Why would an awareness group choose a rare date like February 29 as their special day? It’s the natural choice for Rare Diseases Day, celebrated annually on the final day of February.
Their mascot is another quirky choice: a zebra. The zebra’s role is familiar to those who attended medical school. (I did not.)
Medical students are taught to recognize common ailments, since that’s what afflicts most patients. “When you hear hoof beats, think horses, not zebras,” is the saying.
Yet across the United States, around 30 million people suffer from over 7,000 rare diseases. The combined effect of rare diseases is significant: more like an elephant in the room than a sunburned zebra.
Nevertheless, relatively little research has the goal of resolving rare afflictions. Drug companies often do not prioritize these “orphan diseases,” 80 percent of which are due to genetic disorders.
Due to their rarity, the diseases are challenging to treat or to cure. Relatively few patients are available for clinical trials, and obviously, relatively few patients have the disease and need the treatments.
However, the impact of drugs and treatments developed for rare disorders can be disproportionately large. Inquiry into rare diseases can generate new perspectives into the more common diseases. The benefits can be enormous.
One example is a rare metabolic disorder called familial hypercholesterolemia. Hypercholesterolemia patients have very high levels of cholesterols. They often suffer heart attacks at a young age.
Researchers studying hypercholesterolemia gained insight into the whole pathway of cholesterol metabolism. Important drugs like statins developed for hypercholesterolemia have driven the treatment of many high cholesterol conditions, not just hypercholesterolemia.
Hutchinson-Gilford progeria syndrome yields another case of large benefits. Progeria syndrome causes premature aging, such as hair loss, wrinkled skin, hypertension, hardening of the arteries, and heart failure.
Researchers identified a specific defective gene causing the syndrome. Insights into the aging process emerged from the identification of the defective gene.
So, not infrequently, the result of studying rare diseases is that researchers identify cellular and molecular pathways significant to treating other diseases. When scientists can pinpoint mutations on a particular gene, they can focus on that gene, working to understand the molecular pathways that control the cells’ biological functions.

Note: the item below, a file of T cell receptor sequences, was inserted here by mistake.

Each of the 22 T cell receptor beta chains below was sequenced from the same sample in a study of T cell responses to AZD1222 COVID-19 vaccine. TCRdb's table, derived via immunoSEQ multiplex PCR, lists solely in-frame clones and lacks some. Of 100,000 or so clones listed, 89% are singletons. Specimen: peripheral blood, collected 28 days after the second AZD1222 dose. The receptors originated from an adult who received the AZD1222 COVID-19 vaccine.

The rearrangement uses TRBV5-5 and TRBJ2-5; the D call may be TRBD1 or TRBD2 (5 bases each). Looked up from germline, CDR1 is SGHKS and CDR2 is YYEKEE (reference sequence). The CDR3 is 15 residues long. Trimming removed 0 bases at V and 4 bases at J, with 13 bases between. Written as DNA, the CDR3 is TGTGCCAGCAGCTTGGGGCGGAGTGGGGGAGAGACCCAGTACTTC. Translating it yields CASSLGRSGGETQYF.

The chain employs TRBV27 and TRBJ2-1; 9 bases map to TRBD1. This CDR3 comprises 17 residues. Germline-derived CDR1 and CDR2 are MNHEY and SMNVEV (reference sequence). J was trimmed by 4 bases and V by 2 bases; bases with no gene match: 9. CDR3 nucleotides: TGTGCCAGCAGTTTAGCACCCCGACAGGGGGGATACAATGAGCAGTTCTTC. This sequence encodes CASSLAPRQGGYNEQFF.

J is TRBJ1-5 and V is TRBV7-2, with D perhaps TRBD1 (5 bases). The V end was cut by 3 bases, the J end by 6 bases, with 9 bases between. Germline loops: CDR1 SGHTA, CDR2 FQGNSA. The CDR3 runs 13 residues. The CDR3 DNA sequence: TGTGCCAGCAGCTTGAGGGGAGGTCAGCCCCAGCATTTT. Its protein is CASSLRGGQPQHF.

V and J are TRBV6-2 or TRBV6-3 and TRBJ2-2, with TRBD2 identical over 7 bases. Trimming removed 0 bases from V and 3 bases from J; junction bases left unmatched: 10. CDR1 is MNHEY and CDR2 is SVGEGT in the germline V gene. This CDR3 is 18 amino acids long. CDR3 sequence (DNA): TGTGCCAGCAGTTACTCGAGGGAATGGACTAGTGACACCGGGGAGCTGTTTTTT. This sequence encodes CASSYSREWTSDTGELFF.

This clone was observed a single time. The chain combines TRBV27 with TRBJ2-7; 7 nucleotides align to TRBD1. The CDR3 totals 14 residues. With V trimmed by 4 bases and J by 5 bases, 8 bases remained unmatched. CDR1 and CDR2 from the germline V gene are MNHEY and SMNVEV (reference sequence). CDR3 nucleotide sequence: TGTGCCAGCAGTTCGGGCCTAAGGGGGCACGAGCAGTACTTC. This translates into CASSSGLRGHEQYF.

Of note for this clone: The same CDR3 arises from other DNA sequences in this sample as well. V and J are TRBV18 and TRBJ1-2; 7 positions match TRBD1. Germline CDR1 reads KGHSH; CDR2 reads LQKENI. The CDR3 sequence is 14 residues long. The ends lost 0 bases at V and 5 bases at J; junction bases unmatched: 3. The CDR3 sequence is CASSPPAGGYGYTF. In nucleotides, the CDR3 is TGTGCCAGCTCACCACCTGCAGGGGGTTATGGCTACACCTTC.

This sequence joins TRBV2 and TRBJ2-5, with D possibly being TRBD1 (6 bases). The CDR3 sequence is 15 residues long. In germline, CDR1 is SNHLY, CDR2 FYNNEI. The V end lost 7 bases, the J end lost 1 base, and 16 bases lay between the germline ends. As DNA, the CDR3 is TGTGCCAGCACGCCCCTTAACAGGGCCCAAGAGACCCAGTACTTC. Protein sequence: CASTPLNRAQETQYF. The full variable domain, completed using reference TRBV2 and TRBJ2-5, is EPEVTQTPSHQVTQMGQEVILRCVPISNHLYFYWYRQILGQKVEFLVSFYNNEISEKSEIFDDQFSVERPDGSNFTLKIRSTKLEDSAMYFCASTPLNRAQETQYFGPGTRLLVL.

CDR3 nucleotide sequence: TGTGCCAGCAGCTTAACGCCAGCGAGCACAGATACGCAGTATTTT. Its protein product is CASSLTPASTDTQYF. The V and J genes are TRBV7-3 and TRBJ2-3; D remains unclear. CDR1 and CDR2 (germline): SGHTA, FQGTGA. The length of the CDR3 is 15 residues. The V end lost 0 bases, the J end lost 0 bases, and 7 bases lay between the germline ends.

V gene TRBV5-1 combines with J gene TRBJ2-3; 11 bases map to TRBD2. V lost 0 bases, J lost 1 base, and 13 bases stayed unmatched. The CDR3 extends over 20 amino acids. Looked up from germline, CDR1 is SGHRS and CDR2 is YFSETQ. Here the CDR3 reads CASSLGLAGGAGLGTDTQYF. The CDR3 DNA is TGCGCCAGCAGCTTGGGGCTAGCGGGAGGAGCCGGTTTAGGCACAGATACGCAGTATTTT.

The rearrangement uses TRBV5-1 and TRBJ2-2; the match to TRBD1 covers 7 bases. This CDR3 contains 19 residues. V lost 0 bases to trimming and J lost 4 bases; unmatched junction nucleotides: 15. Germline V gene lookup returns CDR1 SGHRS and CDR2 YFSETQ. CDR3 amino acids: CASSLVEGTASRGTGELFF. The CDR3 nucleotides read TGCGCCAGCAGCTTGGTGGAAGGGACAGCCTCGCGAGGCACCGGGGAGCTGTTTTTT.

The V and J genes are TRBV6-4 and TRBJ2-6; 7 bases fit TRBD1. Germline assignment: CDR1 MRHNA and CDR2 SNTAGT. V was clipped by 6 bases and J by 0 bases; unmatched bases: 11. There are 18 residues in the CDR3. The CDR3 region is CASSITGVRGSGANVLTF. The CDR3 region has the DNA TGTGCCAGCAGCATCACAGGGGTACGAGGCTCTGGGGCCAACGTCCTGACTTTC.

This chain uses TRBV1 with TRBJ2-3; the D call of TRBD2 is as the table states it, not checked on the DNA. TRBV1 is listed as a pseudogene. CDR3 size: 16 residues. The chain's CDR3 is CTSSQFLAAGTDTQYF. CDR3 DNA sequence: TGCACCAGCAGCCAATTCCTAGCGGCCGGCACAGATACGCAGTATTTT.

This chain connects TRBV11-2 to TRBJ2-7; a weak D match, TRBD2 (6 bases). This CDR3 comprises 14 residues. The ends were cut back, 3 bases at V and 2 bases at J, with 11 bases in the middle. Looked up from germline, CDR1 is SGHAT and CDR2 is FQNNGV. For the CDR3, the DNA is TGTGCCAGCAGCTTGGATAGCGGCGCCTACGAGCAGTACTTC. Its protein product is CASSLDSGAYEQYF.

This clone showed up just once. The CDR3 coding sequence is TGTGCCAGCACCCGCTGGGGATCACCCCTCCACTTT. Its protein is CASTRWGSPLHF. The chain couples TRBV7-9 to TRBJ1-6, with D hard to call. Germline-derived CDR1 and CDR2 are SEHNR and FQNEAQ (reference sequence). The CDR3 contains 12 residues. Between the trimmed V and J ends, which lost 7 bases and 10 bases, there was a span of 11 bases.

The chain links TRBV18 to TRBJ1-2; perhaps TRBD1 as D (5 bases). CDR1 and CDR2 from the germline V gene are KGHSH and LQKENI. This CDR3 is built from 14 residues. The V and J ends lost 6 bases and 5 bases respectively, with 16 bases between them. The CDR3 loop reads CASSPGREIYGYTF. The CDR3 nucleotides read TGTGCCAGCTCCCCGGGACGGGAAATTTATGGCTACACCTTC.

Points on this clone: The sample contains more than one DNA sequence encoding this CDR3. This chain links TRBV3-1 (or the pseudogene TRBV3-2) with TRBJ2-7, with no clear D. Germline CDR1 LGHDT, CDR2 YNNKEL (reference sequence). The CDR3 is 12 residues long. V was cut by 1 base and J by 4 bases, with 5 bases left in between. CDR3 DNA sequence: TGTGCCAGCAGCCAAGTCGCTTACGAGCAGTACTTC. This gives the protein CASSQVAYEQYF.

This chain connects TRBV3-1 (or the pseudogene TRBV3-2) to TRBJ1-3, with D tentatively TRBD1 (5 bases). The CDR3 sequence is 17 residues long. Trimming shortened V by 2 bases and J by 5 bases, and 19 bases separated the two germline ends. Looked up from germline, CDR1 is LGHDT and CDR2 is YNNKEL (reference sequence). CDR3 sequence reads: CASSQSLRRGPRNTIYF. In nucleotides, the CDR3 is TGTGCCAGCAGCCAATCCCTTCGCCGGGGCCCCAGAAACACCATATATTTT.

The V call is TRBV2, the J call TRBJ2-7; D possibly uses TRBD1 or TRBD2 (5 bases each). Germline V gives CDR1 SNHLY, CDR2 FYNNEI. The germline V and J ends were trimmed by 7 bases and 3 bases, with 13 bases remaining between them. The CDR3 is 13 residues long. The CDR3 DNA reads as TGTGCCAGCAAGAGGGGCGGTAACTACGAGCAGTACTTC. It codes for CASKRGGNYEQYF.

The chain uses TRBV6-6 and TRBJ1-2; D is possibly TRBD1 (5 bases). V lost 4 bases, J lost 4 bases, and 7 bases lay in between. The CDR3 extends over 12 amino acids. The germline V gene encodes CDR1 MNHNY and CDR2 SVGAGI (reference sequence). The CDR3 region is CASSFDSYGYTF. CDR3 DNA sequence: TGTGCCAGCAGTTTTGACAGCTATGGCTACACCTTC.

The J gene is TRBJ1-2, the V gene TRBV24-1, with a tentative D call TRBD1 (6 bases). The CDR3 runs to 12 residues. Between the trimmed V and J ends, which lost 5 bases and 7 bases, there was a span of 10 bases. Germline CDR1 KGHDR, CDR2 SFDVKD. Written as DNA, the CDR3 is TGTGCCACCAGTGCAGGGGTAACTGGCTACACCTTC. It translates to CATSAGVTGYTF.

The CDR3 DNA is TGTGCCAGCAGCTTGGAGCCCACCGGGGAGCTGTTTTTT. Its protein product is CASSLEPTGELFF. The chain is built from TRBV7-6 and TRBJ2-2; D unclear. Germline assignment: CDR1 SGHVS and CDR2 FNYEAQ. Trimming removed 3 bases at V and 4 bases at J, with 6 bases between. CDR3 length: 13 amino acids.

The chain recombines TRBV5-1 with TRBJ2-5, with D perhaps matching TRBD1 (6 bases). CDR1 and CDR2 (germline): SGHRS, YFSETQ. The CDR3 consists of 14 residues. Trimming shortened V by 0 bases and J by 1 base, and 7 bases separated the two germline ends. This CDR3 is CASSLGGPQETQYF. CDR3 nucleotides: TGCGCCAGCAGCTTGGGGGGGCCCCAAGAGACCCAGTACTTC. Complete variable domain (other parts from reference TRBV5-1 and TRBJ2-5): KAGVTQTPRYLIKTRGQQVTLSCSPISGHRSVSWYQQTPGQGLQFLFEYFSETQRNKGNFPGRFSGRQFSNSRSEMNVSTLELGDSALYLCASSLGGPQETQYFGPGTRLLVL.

Orphan disease research is important for insights into common diseases. Nonetheless, the primary issue is equity. Thirty million Americans, penciling out to 22 percent of families, want to be full participants in society. Eliminating barriers preventing them from education, work, and health and social care, allows them to participate in society, and society to benefit from their full participation.
Besides increasing research dollars for rare diseases, governments can help in ways familiar to many disadvantaged groups. Their priorities, according to the Rare Disease Day website, are:
1. Extending coverage to people living with a rare disease by promoting visibility, codification and diagnosis.
2. Including other services and adapting existing ones to the needs of the rare disease population.
3. Protecting the rare disease population from further financial hardship, including universal access health coverage.
From a lay person’s perspective, I would add a fourth: Consider naming diseases with pronounceable words so they’re more approachable.
Zebras are not “a horse of a different color” — they are unique. Likewise, recognizing and respecting people with their unique differences improves us all, as a society and as individuals.
Consider how the determination to succeed despite a rare disease can contribute to being a valuable employee or a thoughtful friend.
I plan to honor Rare Disease Day by wearing striped pajamas to bed on February 28. I may even wear them on March 1. At the very least, I’ll wear stripes and voice my support for families suffering rare diseases.